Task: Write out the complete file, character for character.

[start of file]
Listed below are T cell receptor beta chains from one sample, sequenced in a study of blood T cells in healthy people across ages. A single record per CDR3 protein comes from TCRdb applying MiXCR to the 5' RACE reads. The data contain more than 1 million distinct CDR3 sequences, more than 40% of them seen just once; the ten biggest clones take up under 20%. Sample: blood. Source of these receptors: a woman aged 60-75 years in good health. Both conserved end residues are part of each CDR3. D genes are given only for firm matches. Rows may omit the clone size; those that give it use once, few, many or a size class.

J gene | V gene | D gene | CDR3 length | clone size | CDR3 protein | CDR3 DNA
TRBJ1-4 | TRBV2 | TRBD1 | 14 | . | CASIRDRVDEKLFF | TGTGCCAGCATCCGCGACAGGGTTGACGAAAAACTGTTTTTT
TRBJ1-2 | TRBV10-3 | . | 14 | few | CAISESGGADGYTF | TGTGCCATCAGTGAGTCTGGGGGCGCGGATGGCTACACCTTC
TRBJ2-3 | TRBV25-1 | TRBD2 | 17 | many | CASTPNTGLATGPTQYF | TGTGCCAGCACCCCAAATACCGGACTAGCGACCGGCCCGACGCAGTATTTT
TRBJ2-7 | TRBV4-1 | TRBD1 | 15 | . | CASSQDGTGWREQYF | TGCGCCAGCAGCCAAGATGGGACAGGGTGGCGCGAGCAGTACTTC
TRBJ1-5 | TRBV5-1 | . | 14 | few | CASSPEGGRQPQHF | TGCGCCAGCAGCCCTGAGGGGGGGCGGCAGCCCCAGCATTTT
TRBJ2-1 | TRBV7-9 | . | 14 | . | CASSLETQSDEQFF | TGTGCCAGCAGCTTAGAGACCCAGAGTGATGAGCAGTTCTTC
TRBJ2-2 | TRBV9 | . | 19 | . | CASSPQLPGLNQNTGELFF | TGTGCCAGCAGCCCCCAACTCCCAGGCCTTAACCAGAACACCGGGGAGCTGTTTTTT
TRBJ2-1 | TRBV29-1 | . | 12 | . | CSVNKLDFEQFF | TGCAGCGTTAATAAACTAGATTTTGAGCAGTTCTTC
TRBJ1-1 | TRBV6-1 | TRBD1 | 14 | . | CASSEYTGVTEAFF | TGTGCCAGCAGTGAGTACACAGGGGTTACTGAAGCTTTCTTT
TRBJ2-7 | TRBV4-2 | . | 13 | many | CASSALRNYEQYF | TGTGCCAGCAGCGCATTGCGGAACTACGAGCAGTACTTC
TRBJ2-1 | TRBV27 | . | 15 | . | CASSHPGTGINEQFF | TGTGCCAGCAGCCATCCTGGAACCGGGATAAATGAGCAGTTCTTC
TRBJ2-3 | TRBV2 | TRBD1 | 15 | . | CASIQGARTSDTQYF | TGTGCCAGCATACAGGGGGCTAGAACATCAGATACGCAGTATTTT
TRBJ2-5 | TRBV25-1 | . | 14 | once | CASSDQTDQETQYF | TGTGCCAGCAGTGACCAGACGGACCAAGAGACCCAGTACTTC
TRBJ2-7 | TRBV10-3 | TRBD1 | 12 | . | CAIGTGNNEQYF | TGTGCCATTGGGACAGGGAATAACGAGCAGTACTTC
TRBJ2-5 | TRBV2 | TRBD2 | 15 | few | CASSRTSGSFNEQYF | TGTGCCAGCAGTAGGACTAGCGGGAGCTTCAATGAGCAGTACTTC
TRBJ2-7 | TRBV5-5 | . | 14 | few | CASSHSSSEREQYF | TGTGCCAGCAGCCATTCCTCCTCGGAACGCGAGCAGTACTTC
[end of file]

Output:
Listed below are T cell receptor beta chains from one sample, sequenced in a study of blood T cells in healthy people across ages. A single record per CDR3 protein comes from TCRdb applying MiXCR to the 5' RACE reads. The data contain more than 1 million distinct CDR3 sequences, more than 40% of them seen just once; the ten biggest clones take up under 20%. Sample: blood. Source of these receptors: a woman aged 60-75 years in good health. Both conserved end residues are part of each CDR3. D genes are given only for firm matches. Rows may omit the clone size; those that give it use once, few, many or a size class.

J gene | V gene | D gene | CDR3 length | clone size | CDR3 protein | CDR3 DNA
TRBJ1-4 | TRBV2 | TRBD1 | 14 | . | CASIRDRVDEKLFF | TGTGCCAGCATCCGCGACAGGGTTGACGAAAAACTGTTTTTT
TRBJ1-2 | TRBV10-3 | . | 14 | few | CAISESGGADGYTF | TGTGCCATCAGTGAGTCTGGGGGCGCGGATGGCTACACCTTC
TRBJ2-3 | TRBV25-1 | TRBD2 | 17 | many | CASTPNTGLATGPTQYF | TGTGCCAGCACCCCAAATACCGGACTAGCGACCGGCCCGACGCAGTATTTT
TRBJ2-7 | TRBV4-1 | TRBD1 | 15 | . | CASSQDGTGWREQYF | TGCGCCAGCAGCCAAGATGGGACAGGGTGGCGCGAGCAGTACTTC
TRBJ1-5 | TRBV5-1 | . | 14 | few | CASSPEGGRQPQHF | TGCGCCAGCAGCCCTGAGGGGGGGCGGCAGCCCCAGCATTTT
TRBJ2-1 | TRBV7-9 | . | 14 | . | CASSLETQSDEQFF | TGTGCCAGCAGCTTAGAGACCCAGAGTGATGAGCAGTTCTTC
TRBJ2-2 | TRBV9 | . | 19 | . | CASSPQLPGLNQNTGELFF | TGTGCCAGCAGCCCCCAACTCCCAGGCCTTAACCAGAACACCGGGGAGCTGTTTTTT
TRBJ2-1 | TRBV29-1 | . | 12 | . | CSVNKLDFEQFF | TGCAGCGTTAATAAACTAGATTTTGAGCAGTTCTTC
TRBJ1-1 | TRBV6-1 | TRBD1 | 14 | . | CASSEYTGVTEAFF | TGTGCCAGCAGTGAGTACACAGGGGTTACTGAAGCTTTCTTT
TRBJ2-7 | TRBV4-2 | . | 13 | many | CASSALRNYEQYF | TGTGCCAGCAGCGCATTGCGGAACTACGAGCAGTACTTC
TRBJ2-1 | TRBV27 | . | 15 | . | CASSHPGTGINEQFF | TGTGCCAGCAGCCATCCTGGAACCGGGATAAATGAGCAGTTCTTC
TRBJ2-3 | TRBV2 | TRBD1 | 15 | . | CASIQGARTSDTQYF | TGTGCCAGCATACAGGGGGCTAGAACATCAGATACGCAGTATTTT
TRBJ2-5 | TRBV25-1 | . | 14 | once | CASSDQTDQETQYF | TGTGCCAGCAGTGACCAGACGGACCAAGAGACCCAGTACTTC
TRBJ2-7 | TRBV10-3 | TRBD1 | 12 | . | CAIGTGNNEQYF | TGTGCCATTGGGACAGGGAATAACGAGCAGTACTTC
TRBJ2-5 | TRBV2 | TRBD2 | 15 | few | CASSRTSGSFNEQYF | TGTGCCAGCAGTAGGACTAGCGGGAGCTTCAATGAGCAGTACTTC
TRBJ2-7 | TRBV5-5 | . | 14 | few | CASSHSSSEREQYF | TGTGCCAGCAGCCATTCCTCCTCGGAACGCGAGCAGTACTTC